4) n/a

    5) I think if we do what God wants us to do then we are willing to change no matter what WE decide is right or wrong for us. I don't know that finding our own faith and it being about meeting OUR needs is key. It depends on if we believe God's desires or ours are key to this whole quest. If we are wanting to feel good and meet our own needs then we change for us. If we want to please God, we change for Him.

  8. Oh, I'm a bit late, but I hope this is useful :).

    1) I'm an atheist with nontheist Quaker leanings.

    2) No, I was raised a fundamentalist evangelical Christian (mostly in Baptist churches).

    3) Well, I'm not really *in* a faith, and as far as lifestyles go, Quakerism suits me. But if I had a reason to believe in G-d, I would certainly consider - I don't know, becoming a theist of some sort? Perhaps becoming a Christian or other monotheist Quaker.

    4) I stopped believing in G-d. To be fair, I stopped being a Christian a good time before that, due to conflicts with my moral beliefs.

    5) No, not at all. People change, and their world views with them. I don't really see myself believing in a god again, but it might happen. And even being a nontheist, I still have a sort of religion; my beliefs about Quakerism might change - I might become more involved with it or less, or change to an entirely different set of beliefs.

  9. Hi I don't talk much on here either...

    1) I'm agnostic and moving toward Paganism.

    2) I was raised Roman Catholic. I believe that the Christian God is one of many gods.

    3) After become Pagan? I doubt I would ever be another faith.

    4) I don't believe that a male deity would be the only one. I believe that there are many gods and goddesses.

    5) I would hope that that faith would work for good but I don't know what the future holds.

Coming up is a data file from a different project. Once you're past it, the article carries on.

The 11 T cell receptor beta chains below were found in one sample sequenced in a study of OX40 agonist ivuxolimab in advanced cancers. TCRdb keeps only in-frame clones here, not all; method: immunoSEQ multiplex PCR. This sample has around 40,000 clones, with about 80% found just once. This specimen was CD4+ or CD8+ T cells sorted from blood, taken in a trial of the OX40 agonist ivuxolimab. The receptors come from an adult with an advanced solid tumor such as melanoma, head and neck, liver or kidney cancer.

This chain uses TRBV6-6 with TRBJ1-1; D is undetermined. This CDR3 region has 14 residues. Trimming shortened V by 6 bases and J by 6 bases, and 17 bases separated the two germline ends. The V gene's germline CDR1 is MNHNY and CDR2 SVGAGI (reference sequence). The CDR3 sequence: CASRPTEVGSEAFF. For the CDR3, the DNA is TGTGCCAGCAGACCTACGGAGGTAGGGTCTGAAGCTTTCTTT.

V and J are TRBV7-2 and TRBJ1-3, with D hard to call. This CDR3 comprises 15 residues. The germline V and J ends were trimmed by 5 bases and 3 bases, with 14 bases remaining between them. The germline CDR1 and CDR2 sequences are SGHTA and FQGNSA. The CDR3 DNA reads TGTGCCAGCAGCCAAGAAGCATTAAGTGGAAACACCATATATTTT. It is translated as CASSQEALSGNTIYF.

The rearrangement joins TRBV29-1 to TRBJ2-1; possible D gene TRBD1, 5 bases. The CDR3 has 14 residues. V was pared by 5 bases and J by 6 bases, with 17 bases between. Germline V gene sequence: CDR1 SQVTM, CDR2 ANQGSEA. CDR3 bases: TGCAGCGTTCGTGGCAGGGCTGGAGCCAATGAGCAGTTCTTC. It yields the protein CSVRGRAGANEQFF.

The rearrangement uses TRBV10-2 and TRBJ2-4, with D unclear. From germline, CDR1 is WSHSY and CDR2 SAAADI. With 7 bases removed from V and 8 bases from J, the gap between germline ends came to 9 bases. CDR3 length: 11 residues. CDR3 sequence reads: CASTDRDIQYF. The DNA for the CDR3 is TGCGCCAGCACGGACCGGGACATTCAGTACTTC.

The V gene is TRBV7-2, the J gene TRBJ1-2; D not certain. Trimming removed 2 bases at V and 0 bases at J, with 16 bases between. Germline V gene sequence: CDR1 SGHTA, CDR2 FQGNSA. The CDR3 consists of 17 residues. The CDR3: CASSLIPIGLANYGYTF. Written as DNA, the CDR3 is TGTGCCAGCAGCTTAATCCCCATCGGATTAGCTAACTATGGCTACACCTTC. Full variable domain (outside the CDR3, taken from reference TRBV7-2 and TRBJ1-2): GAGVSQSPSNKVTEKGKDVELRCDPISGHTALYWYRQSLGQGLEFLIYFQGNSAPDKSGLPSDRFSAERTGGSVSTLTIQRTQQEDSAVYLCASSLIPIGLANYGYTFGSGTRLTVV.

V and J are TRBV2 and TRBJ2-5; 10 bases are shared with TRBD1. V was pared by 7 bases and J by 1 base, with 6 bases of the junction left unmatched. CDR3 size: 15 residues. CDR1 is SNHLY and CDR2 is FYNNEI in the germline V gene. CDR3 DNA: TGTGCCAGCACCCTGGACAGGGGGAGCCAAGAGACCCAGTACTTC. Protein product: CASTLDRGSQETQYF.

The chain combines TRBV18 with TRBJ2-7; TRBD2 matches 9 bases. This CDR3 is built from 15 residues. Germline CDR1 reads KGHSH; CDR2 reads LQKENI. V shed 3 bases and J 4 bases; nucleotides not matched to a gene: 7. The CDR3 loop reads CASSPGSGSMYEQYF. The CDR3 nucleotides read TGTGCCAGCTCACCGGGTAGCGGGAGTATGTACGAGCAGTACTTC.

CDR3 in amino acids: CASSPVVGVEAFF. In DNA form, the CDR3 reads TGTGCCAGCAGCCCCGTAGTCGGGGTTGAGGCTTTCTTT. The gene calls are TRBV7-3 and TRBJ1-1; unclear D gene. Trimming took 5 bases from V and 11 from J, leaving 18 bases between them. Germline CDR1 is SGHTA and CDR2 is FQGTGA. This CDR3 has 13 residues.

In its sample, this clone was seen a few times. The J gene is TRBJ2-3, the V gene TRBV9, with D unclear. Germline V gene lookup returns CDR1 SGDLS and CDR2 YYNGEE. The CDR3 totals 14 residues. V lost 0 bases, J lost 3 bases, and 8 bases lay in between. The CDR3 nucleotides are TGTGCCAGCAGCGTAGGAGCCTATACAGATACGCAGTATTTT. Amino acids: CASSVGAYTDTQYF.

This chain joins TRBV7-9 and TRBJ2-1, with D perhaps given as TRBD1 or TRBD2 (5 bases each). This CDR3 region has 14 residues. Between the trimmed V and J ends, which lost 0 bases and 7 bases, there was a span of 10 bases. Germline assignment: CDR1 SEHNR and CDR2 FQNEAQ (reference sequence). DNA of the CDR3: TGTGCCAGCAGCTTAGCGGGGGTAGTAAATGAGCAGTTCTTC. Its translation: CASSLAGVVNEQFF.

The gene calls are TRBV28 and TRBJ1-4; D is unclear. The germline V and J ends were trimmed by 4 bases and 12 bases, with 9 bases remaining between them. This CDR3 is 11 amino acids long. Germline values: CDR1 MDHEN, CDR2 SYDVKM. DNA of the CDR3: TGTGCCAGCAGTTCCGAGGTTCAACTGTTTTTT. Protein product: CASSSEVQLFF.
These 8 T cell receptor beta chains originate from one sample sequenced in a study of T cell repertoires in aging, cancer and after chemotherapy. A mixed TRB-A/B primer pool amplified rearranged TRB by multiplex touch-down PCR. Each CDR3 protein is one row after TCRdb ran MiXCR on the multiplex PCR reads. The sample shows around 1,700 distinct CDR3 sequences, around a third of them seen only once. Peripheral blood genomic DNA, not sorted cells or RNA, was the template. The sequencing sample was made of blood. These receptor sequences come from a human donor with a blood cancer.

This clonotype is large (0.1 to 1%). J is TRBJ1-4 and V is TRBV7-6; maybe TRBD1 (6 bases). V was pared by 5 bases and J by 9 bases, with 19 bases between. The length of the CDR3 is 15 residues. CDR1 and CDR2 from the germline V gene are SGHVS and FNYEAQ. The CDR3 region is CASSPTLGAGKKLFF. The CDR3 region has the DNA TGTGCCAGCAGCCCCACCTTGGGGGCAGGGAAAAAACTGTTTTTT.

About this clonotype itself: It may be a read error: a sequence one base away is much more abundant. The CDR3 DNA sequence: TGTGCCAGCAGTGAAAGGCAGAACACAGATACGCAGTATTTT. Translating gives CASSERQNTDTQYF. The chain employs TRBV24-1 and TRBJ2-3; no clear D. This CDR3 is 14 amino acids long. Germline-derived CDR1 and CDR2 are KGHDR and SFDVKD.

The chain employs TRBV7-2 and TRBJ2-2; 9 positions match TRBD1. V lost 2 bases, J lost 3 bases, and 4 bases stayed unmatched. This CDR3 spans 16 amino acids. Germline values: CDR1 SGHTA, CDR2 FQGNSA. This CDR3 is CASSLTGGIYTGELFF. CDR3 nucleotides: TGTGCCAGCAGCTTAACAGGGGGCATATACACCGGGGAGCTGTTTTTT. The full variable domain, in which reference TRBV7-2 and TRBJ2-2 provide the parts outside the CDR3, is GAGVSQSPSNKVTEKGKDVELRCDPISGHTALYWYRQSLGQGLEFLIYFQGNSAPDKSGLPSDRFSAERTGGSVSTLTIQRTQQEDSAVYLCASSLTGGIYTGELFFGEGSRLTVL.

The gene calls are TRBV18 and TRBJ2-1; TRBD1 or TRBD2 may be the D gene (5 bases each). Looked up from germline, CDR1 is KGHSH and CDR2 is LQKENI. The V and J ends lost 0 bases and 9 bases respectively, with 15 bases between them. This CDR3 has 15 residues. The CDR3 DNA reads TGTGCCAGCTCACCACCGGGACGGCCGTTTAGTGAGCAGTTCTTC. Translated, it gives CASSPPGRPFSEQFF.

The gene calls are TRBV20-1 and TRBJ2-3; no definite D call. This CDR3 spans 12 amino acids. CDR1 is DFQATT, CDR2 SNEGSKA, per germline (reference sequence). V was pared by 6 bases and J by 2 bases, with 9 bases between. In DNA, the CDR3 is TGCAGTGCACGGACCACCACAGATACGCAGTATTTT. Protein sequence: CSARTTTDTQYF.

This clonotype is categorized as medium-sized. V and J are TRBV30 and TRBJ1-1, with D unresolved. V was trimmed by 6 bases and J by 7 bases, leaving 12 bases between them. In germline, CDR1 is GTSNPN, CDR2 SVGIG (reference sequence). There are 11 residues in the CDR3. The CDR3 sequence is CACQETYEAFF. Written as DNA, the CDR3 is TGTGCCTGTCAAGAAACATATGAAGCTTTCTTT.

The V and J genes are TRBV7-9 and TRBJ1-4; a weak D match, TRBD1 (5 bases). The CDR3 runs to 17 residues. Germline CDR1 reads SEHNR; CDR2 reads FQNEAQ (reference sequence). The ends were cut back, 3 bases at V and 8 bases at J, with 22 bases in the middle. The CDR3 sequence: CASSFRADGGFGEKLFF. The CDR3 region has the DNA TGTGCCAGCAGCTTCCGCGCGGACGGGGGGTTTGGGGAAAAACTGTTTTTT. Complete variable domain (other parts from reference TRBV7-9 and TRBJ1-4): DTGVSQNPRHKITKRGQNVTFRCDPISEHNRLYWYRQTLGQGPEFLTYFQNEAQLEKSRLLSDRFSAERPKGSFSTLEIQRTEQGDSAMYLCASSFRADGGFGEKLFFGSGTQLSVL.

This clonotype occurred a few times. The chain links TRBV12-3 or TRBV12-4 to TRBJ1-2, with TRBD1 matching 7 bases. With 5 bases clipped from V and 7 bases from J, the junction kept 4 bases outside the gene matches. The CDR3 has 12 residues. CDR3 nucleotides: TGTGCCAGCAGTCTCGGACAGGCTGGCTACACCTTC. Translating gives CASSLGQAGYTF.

10. Hello, I check in on your blog from time to time-
    1) What faith do you follow? Islam

    2) Is it the faith you were raised in or not? No, it is not the religion I was raised in, but in all actuality, it is the faith I knew in my soul growing up. I claimed Lutheranism growing up.

    3) Would you ever consider converting to another faith? Not again. I made this tough journey once for a reason.

    4) If you are a convert/revert to a faith, why did you choose to convert/revert to it? I chose to commit myself to Islam because when I was on my spiritual journey, I realized I was not Christian, and that in all practice and ideas I was Muslim.

  11. Praise the Lord

    Very late to the game.

    1) Christian

    2) Raised in an agnostic/atheist home

    3) I have no reason to believe I ever would, since every time I discuss religion with people of other faiths, I only end up understanding more and more why I am STILL a Christian.

    4) Before I talk about my conversion, I don't believe it is possible to become a Christian by any means except a personal decision to receive Jesus Christ. I did this at age 15 at a youth group friends invited me to. At that time, I was non-religious and was not even looking for a religion; I had just accepted the invitation to be polite. Nor had anyone told me I should expect to have any particular kind of experience, nor was anyone pressuring me to convert. But I became aware at this meeting that there was Someone Else present in the room besides the people I could see. I understood it to be the Person we had been talking about all night - i.e. God. I did not feel condemned for my past blasphemies and sins. I did understand that if there is a God, I need to start worshiping this God. And I was quite glad to leave my past behind me and do so. My parents were not pleased, but that was their problem.

    5) I don't believe that it is possible to leave a particular belief system if one is TRULY convinced of its veracity. If one does, it is a sure sign that there was a 'but' somewhere along the line, and something happened that, um, pushed that 'but'ton :P

  12. Addendum to item 4: The focus was always on God, but the reason I was able to come to God just for God was that during the course of the evening's activities, there was an explanation of redemption through Jesus Christ, so that neither punishment nor reward was an issue. Just the Person of God. I realize that very few people who identify as Christians view the gospel in this way. And indeed, I fell into other company and it took me decades to undo the damage. Praise the Lord I finally managed to return to the good I had found at the beginning.